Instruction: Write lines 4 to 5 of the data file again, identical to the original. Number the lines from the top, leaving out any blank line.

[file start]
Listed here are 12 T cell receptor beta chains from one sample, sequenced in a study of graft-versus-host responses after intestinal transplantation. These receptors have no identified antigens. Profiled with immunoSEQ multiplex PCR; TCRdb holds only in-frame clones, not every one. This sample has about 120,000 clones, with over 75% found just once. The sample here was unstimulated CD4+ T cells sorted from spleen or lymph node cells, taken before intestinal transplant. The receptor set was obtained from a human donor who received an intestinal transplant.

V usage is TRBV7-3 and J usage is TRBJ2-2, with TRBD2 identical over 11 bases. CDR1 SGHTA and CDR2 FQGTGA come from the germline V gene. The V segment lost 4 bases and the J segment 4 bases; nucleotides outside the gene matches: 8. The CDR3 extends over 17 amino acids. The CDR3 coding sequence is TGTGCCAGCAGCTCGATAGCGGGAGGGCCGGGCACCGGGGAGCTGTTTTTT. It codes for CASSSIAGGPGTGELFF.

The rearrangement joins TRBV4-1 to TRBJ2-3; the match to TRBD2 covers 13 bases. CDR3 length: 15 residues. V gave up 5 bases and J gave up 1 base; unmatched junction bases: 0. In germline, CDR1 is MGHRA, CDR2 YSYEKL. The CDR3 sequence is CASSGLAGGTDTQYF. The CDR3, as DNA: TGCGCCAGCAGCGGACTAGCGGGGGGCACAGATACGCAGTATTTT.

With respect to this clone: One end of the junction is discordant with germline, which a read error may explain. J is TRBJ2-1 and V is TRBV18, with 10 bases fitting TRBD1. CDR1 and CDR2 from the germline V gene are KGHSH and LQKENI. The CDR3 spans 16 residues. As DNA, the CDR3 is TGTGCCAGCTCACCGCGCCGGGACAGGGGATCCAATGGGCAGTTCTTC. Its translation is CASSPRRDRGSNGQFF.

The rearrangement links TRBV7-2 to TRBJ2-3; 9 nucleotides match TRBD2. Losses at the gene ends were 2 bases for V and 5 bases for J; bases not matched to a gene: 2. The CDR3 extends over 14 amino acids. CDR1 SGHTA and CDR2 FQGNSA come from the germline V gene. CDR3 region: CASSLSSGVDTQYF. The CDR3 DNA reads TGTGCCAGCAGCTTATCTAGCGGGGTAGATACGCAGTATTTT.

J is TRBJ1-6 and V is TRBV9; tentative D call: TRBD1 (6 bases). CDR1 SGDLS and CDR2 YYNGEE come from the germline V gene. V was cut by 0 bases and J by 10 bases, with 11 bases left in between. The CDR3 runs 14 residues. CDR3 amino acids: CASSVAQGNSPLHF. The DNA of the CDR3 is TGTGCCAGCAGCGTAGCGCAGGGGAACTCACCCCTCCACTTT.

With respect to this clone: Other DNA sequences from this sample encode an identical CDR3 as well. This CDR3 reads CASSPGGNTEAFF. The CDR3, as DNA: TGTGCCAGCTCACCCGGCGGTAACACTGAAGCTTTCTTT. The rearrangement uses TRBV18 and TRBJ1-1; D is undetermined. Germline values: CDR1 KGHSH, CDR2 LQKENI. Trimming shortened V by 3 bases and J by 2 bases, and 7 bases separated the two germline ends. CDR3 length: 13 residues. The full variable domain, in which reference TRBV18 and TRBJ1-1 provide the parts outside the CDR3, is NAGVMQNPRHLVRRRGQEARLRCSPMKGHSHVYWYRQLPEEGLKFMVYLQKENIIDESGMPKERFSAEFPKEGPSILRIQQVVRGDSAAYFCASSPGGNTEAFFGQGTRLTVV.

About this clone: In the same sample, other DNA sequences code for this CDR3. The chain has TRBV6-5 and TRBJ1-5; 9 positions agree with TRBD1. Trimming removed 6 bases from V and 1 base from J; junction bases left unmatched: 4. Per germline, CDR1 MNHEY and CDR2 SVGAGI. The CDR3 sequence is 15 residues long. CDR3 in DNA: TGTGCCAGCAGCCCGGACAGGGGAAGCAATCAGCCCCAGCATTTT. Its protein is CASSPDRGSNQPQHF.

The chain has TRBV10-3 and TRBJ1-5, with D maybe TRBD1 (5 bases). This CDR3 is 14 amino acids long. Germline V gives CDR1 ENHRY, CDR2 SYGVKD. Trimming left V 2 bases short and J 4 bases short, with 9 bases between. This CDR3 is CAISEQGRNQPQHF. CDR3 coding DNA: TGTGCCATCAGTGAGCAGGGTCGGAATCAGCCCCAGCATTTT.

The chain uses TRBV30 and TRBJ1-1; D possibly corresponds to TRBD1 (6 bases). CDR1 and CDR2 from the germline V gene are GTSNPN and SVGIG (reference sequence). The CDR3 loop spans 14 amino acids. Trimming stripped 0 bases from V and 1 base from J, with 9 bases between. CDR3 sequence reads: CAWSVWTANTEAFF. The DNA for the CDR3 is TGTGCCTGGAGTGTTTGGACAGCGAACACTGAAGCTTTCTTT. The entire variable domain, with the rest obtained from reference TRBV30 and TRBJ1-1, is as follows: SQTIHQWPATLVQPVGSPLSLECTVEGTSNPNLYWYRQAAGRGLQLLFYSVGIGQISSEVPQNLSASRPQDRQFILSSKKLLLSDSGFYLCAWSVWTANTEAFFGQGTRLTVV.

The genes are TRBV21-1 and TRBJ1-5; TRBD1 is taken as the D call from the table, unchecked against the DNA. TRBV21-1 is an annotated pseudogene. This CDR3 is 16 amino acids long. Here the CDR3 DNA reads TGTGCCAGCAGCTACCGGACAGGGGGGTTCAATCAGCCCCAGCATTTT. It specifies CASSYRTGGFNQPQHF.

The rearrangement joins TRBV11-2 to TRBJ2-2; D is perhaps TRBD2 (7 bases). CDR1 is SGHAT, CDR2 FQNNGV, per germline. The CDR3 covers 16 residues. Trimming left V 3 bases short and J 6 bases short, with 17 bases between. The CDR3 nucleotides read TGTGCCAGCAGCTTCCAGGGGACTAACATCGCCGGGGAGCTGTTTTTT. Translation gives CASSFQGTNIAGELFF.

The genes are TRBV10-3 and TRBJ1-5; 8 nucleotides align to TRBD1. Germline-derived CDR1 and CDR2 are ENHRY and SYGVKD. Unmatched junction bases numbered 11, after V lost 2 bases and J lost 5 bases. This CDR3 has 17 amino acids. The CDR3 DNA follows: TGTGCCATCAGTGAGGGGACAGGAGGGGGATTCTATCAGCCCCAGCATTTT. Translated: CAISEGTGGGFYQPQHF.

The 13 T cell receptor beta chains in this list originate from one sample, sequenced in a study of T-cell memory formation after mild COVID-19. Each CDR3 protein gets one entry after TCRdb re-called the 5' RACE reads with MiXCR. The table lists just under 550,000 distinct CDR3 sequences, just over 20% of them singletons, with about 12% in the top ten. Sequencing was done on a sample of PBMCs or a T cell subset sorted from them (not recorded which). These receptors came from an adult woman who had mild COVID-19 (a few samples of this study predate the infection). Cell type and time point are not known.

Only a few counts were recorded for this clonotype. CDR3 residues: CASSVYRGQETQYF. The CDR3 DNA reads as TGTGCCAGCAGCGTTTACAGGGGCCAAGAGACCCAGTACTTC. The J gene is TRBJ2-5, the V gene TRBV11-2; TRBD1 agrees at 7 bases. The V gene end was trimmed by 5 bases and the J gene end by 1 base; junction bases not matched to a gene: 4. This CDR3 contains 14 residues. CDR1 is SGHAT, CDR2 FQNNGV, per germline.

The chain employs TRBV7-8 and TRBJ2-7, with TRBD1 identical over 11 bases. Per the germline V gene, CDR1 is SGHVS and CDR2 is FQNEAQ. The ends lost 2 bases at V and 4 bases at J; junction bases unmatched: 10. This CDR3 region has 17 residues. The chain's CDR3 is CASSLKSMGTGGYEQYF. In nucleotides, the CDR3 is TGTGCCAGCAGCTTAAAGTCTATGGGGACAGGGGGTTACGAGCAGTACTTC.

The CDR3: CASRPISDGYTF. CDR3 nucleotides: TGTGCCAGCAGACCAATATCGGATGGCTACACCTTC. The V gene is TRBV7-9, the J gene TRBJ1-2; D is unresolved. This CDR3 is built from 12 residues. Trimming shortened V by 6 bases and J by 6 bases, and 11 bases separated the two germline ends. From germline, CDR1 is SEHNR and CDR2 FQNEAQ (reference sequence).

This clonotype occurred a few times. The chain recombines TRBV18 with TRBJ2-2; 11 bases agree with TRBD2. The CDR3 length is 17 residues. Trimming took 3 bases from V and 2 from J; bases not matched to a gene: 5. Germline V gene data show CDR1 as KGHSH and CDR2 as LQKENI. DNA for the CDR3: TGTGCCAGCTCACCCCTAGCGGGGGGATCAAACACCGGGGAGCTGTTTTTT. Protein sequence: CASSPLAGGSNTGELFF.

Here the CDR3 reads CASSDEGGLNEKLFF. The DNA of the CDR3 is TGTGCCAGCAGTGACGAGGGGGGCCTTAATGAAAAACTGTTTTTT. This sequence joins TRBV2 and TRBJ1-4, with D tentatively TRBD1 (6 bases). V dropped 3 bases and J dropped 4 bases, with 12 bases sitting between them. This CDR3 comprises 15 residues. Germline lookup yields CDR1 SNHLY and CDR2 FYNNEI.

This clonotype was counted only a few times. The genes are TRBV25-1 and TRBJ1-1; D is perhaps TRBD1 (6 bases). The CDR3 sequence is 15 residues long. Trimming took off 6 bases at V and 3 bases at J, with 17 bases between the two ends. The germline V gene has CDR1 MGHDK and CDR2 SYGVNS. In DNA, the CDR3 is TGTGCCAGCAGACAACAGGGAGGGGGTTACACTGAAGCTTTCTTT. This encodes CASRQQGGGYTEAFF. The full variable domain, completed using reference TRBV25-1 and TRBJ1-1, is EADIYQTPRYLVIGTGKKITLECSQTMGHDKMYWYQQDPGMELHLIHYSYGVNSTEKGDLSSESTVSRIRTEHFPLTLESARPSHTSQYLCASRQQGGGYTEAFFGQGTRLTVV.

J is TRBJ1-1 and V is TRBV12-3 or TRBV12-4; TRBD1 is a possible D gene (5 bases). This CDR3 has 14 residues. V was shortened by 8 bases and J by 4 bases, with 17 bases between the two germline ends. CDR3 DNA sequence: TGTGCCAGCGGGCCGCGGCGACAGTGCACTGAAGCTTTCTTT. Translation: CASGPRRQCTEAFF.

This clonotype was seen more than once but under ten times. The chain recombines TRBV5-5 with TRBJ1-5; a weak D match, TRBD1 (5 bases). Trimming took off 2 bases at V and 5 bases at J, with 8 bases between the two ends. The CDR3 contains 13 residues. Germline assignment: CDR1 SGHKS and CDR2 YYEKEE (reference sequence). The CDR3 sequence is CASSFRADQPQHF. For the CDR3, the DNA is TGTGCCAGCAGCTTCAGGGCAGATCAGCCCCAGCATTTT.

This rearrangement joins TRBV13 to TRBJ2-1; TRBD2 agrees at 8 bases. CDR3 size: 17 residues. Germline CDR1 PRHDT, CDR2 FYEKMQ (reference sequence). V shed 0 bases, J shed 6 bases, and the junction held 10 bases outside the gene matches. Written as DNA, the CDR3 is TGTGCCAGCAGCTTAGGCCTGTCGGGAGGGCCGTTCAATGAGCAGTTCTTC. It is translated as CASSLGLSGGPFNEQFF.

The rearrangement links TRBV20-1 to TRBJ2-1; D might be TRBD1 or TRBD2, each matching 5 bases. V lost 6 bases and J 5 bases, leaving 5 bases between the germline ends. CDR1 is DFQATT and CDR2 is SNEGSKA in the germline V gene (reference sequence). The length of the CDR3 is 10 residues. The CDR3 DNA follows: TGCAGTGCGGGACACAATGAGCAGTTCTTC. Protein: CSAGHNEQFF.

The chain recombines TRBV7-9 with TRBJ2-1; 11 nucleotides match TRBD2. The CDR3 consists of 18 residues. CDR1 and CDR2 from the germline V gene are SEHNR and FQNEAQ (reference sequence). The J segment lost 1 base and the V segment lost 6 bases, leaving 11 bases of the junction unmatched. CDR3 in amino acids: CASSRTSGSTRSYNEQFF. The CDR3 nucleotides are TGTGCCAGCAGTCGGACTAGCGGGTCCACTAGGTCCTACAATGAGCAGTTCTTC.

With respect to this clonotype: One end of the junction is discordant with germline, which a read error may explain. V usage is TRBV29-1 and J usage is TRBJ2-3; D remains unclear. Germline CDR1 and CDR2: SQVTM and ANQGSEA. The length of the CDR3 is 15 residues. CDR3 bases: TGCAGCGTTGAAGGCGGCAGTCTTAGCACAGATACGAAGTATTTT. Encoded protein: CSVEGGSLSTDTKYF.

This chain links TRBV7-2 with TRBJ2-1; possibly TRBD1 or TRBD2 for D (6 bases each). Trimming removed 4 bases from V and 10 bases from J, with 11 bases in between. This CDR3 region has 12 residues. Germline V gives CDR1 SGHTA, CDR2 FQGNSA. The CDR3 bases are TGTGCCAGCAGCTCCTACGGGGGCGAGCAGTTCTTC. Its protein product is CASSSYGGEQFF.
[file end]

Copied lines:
With respect to this clone: One end of the junction is discordant with germline, which a read error may explain. J is TRBJ2-1 and V is TRBV18, with 10 bases fitting TRBD1. CDR1 and CDR2 from the germline V gene are KGHSH and LQKENI. The CDR3 spans 16 residues. As DNA, the CDR3 is TGTGCCAGCTCACCGCGCCGGGACAGGGGATCCAATGGGCAGTTCTTC. Its translation is CASSPRRDRGSNGQFF.

The rearrangement links TRBV7-2 to TRBJ2-3; 9 nucleotides match TRBD2. Losses at the gene ends were 2 bases for V and 5 bases for J; bases not matched to a gene: 2. The CDR3 extends over 14 amino acids. CDR1 SGHTA and CDR2 FQGNSA come from the germline V gene. CDR3 region: CASSLSSGVDTQYF. The CDR3 DNA reads TGTGCCAGCAGCTTATCTAGCGGGGTAGATACGCAGTATTTT.